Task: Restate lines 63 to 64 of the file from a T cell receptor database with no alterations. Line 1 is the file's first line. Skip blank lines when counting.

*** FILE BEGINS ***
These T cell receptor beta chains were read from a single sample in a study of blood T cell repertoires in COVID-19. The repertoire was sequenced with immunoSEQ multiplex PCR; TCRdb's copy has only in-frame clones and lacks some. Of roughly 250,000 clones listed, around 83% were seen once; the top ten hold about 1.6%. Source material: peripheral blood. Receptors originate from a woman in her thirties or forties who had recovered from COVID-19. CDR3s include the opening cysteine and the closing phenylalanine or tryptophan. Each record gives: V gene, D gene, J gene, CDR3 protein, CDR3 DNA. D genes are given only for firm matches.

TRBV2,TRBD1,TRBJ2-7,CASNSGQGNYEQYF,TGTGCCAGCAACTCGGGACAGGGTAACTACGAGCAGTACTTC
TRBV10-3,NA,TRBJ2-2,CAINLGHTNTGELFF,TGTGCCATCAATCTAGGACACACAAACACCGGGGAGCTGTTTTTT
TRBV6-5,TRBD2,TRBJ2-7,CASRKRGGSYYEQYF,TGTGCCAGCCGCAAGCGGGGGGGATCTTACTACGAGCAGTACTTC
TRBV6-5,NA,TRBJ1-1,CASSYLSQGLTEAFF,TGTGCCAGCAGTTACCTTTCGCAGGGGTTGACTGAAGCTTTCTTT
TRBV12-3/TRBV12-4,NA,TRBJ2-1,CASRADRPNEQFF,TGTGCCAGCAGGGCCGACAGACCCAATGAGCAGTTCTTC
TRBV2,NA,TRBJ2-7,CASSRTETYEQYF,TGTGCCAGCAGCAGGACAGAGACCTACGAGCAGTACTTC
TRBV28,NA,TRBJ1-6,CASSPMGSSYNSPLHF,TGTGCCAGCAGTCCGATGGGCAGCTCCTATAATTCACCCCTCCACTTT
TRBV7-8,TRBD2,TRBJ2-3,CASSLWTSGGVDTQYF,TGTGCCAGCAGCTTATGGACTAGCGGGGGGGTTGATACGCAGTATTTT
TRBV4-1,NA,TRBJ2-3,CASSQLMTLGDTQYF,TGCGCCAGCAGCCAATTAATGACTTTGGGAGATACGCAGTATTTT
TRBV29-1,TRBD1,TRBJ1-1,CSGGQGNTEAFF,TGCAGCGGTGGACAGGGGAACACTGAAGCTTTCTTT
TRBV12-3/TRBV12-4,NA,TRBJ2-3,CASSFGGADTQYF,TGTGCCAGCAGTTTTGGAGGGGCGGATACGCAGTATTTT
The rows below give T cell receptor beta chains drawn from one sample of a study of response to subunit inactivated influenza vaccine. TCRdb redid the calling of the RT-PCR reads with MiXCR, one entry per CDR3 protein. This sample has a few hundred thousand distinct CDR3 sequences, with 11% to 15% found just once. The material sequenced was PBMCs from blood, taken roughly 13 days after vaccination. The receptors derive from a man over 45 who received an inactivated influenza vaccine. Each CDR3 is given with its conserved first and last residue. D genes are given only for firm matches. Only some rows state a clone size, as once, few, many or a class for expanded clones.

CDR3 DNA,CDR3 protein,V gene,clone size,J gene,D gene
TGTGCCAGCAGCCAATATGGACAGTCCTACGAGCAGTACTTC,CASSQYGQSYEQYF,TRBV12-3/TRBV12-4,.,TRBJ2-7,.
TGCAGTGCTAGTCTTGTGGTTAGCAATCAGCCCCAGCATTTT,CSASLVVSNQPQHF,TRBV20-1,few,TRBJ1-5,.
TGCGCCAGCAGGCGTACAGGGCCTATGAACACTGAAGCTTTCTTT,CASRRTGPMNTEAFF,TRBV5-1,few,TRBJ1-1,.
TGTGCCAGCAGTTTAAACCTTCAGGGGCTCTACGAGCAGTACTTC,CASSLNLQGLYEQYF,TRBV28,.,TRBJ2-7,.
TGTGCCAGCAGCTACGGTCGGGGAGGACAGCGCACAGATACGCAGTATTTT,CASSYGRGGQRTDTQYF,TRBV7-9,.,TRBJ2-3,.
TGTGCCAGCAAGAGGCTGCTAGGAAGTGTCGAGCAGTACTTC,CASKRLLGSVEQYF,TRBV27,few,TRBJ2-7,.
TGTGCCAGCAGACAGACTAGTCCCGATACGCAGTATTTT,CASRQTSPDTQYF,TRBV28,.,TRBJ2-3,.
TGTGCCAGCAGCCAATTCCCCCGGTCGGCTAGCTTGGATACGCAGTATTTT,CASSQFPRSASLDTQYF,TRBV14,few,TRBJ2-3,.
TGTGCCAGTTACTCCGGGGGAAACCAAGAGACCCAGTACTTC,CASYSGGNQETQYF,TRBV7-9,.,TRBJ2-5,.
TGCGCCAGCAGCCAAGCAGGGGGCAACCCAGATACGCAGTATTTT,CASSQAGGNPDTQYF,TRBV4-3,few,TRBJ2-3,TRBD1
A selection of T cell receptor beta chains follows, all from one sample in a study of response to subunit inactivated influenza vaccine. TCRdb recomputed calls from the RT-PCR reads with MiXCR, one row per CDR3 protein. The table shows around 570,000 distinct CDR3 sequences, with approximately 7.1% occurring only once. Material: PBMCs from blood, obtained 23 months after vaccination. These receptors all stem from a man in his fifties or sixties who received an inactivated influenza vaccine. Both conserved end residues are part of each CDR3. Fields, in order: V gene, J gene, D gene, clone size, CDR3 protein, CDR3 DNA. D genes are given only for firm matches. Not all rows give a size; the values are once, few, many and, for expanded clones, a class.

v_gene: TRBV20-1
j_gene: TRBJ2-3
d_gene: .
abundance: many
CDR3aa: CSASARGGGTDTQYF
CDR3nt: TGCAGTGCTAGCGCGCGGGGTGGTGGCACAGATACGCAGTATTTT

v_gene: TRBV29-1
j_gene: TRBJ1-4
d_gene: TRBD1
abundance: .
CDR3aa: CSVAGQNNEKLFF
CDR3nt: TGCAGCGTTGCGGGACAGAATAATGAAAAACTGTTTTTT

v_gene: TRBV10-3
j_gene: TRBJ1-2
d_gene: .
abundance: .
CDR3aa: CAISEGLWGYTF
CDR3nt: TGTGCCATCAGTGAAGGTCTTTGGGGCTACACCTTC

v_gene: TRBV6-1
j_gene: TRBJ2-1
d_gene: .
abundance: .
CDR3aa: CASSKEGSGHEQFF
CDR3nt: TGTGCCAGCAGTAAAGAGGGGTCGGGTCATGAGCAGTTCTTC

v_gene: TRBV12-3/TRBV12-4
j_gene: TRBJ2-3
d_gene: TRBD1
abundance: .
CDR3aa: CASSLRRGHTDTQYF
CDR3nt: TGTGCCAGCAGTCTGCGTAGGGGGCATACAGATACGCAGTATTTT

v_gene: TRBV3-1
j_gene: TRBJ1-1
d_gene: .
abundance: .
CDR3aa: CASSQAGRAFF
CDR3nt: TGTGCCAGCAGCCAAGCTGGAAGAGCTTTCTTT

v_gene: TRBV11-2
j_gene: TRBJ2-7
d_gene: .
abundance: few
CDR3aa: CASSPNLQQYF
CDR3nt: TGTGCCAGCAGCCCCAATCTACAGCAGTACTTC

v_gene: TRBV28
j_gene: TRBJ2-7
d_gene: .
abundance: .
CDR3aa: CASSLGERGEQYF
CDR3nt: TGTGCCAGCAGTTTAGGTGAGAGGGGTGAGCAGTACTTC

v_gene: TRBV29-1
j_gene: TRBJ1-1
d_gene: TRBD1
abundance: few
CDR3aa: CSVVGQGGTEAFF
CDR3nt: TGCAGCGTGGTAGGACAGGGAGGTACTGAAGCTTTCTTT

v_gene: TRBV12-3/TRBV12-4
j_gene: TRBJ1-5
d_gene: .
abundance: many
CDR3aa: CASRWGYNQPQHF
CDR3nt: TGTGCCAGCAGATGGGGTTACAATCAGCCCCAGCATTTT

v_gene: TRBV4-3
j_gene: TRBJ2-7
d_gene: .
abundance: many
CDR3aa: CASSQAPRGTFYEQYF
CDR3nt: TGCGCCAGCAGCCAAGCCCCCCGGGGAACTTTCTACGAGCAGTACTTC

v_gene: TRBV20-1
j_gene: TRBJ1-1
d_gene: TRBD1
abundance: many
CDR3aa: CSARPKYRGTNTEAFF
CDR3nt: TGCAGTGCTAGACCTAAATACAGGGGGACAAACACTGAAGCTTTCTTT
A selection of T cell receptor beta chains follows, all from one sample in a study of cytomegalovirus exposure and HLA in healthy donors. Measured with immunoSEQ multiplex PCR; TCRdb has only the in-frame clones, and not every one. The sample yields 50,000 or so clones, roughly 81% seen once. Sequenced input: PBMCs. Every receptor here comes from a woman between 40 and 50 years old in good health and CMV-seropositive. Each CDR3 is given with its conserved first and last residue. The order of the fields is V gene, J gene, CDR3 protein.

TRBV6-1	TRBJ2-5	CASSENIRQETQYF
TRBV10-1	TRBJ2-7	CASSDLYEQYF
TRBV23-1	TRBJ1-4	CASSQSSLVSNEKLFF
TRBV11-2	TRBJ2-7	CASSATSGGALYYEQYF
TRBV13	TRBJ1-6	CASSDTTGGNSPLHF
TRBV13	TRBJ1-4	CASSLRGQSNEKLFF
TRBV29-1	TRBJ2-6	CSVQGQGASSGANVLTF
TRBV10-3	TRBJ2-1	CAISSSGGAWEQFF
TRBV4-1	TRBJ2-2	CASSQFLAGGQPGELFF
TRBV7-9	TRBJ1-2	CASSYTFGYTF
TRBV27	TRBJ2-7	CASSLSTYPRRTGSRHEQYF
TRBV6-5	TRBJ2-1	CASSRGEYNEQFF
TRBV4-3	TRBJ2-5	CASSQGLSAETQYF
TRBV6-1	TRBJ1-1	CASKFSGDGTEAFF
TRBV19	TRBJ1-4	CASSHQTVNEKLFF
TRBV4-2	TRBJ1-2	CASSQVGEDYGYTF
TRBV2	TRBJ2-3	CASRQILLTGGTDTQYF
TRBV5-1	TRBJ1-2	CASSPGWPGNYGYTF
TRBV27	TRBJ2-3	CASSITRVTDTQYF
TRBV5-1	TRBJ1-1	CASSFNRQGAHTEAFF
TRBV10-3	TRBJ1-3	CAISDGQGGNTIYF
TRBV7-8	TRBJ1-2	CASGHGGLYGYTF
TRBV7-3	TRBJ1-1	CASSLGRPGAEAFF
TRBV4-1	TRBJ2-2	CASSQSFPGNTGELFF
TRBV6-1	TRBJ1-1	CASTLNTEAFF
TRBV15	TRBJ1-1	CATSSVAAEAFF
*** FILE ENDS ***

j_gene: TRBJ2-7
d_gene: .